December 30, 2011
Massachusetts, Opinions

Remarks presented on wind turbines to the Board of Health

Louise Barteau, 29 December 2011

Editor’s note: Louise Barteau made the following remarks to the Board of Health on Dec. 19.

By Louise Barteau

Thank you for the opportunity to speak. My name is Louise Barteau and I am an artist, a writer, and an environmentalist. I used to teach art to Grades 3-6 at an elementary school. My late husband was a pediatrician. I care deeply about both sustainable energy as well as the health and well-being of children and adults in our community.

When I spoke at the School Committee meeting last week, I had just located the August issue of the Bulletin of Science Technology and Society and read the abstracts. I have since obtained the whole articles, read them, and submitted them to the committee. If you want to get a crash course in the Adverse Health Effects of Industrial Wind Turbines on Public Health, Wind Turbine Noise, Infrasound, and other scientific aspects of IWTs, I highly recommend these articles.

The reason the information in them should be highly valued is that they have been submitted, reviewed and accepted by an academic journal that reviews them for accuracy and good science. It further requires the authors to disclose any financial support or conflict of interest. This is important because information funded by the wind industry has an innate tendency to suppress dangerous safety information because it will lower demand for their product. If wind turbines are perceived to be dangerous, it will be harder to sell them to towns like Fairhaven.

But although I respect the science behind the journal articles, I also value highly the first person accounts of ordinary citizens like myself. These reports should also be considered as data. As I watched online videos or read many first-person accounts in the studies, I was struck by how often the folks telling their stories were originally in favor of the wind turbines, but later were accused in their own communities of being liars – despite having suffered unexplained and debilitating physiological symptoms, and often the complete disruption of their economic life as their houses lost 30, 50 or 100 per cent of their value.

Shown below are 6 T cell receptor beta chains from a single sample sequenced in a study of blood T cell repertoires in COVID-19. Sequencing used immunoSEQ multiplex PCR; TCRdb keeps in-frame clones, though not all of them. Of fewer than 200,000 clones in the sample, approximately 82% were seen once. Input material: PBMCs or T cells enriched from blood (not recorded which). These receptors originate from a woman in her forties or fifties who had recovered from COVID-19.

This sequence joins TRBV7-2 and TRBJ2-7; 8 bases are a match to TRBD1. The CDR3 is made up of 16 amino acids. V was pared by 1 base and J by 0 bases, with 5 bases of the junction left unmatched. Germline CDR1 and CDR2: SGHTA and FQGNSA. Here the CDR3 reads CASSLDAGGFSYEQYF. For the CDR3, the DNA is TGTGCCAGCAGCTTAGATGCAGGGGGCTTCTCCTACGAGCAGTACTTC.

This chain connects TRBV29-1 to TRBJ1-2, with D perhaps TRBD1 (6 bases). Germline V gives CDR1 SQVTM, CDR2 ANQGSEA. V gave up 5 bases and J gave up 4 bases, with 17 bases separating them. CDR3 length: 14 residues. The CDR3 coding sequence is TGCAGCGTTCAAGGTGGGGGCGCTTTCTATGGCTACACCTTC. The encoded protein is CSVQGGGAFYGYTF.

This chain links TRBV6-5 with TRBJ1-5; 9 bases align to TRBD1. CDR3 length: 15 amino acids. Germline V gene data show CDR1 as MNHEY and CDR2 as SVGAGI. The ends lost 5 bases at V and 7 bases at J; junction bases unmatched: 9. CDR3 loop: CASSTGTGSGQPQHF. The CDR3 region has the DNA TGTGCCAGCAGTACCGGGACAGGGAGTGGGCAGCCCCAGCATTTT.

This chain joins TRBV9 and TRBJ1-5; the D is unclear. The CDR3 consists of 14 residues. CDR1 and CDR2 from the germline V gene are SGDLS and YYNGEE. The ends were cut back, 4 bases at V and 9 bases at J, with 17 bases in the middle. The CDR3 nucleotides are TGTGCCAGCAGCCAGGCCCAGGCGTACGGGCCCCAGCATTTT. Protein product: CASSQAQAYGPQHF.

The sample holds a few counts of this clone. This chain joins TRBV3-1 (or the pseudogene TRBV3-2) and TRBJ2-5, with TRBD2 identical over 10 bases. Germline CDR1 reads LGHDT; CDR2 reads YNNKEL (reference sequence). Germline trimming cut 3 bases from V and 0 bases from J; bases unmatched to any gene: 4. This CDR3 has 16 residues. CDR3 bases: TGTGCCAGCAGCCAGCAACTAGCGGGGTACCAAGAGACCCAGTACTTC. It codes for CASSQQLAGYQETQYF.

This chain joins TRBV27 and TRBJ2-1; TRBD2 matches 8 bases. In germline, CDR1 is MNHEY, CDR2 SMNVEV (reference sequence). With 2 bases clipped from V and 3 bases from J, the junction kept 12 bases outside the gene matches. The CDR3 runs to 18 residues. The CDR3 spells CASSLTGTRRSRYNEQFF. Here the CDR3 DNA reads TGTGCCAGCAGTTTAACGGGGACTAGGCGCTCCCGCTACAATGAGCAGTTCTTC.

I try to imagine what that might feel like, to feel physically ill, to not be able to live in your house, and then be accused of being a liar. When many citizens living next to wind turbines first started reporting their symptoms, there wasn’t much independent science available to back them up and there wasn’t any context to understand their symptoms, so they were met with a lot of scepticism. A certain amount of scepticism is healthy, but to completely discount people’s experiences makes no sense to me either.

So when I received a very recently written study by two extremely respected scientists that verified people’s experiences by measuring sound scientifically while the authors themselves were actually experiencing symptoms, I knew it was very important. Every citizen in Fairhaven should read it.

What makes this study unusual is that both authors started experiencing physiologic symptoms within 20 minutes of entering the Falmouth home where they were measuring sounds for the study. They experienced headaches, nausea, dizziness, and had a difficult time performing their usual research the first day when symptoms were at their worst and wind speeds were at their highest.

These observations confirm the first-hand accounts of our Falmouth neighbors who experienced the same symptoms. It turns out that low frequency sounds are actually amplified by our houses, which end up acting a bit like a drum. People experience actual pressure in the ears, head and chest, which is further worsened by dizziness, confusion and anxiety as the body seeks to balance and orient itself while receiving pressure pulses, which distort the vestibular experience. One of the authors experienced vertigo for seven months following the study.

There has been a question raised as to whether the private funding of the study by Mr. McPherson, for whom the study has been named, in any way lessens the importance of the conclusions. What is extremely chilling and should give us all pause is that Mr. McPherson funded the study privately because he could not get the developers or the state to do it.

Furthermore, the authors of the McPherson study, Mr Ambrose and Mr. Rand, are both members of INCE, the Institute of Noise Control Engineering, a professional certifying association, and must agree to comply with the institute’s “Canon of Ethics,” which includes up front disclosure about funding and conflicts of interest, which they comply with. Their first conclusion is that we need more studies to study how brain waves and heart activity are affected by these pulsing low frequency sounds.

That may be true, but I don’t think Fairhaven residents should be the guinea pigs in those studies. If we build those turbines despite this growing and independent body of research, we may be doing just that.

Louise Barteau

West Island

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